With respect to the December 6, 2007 exposure statements, the court began by noting that the SEC's SAB 99 considers a misstatement related to less than 5% of the relevant items on a registrant's financial statement to be presumptively immaterial.  (Op. 14.)  Applying this test, it found that plaintiffs' allegations related to such a small percentage of the relevant items on RBS's financial statement (total assets and total asset backed securities exposure) that they were presumptively immaterial from a quantitative perspective.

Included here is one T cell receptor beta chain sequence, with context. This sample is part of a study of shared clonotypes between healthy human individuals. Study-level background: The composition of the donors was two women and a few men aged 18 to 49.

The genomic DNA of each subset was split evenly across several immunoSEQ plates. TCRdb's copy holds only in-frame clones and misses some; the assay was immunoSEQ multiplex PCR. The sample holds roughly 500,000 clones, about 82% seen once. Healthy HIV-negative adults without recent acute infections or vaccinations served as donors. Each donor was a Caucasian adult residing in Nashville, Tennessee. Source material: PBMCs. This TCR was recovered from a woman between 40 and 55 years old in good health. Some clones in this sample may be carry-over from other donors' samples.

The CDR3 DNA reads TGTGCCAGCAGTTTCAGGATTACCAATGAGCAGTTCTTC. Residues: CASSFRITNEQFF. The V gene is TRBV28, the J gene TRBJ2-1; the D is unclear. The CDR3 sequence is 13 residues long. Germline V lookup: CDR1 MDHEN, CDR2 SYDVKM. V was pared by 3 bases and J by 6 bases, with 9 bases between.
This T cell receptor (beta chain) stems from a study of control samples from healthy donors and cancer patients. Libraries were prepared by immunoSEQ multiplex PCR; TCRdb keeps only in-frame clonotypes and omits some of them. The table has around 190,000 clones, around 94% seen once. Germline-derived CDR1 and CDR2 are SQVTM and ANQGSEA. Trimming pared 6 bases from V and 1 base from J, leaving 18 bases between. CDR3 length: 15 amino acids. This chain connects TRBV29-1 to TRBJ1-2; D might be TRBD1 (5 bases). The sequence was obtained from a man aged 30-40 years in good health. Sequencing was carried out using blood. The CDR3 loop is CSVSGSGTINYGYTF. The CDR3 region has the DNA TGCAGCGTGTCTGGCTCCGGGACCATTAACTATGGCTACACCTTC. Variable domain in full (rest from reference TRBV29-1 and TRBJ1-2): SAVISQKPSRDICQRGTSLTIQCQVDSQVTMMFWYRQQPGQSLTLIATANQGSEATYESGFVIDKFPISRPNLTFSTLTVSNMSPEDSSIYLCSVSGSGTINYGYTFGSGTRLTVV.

The court noted, however, that SAB 99's 5% "rule of thumb" is not conclusive and courts must also consider certain qualitative factors that can turn a "quantitatively immaterial statement into a material misstatement."  (Op. 14).  These factors are, among others, "whether the misstatement 'arises from an item capable of precise measurement'; 'masks a change in earnings or other trends'; 'changes a loss into income or vice versa'; 'concerns a segment or other portion of the . . . business that has been identified as playing a significant role in the registrant's operations or profitability'; 'involves concealment of an unlawful transaction'; and whether 'a known misstatement may result in a significant positive or negative market reaction.'"  (Op. 14).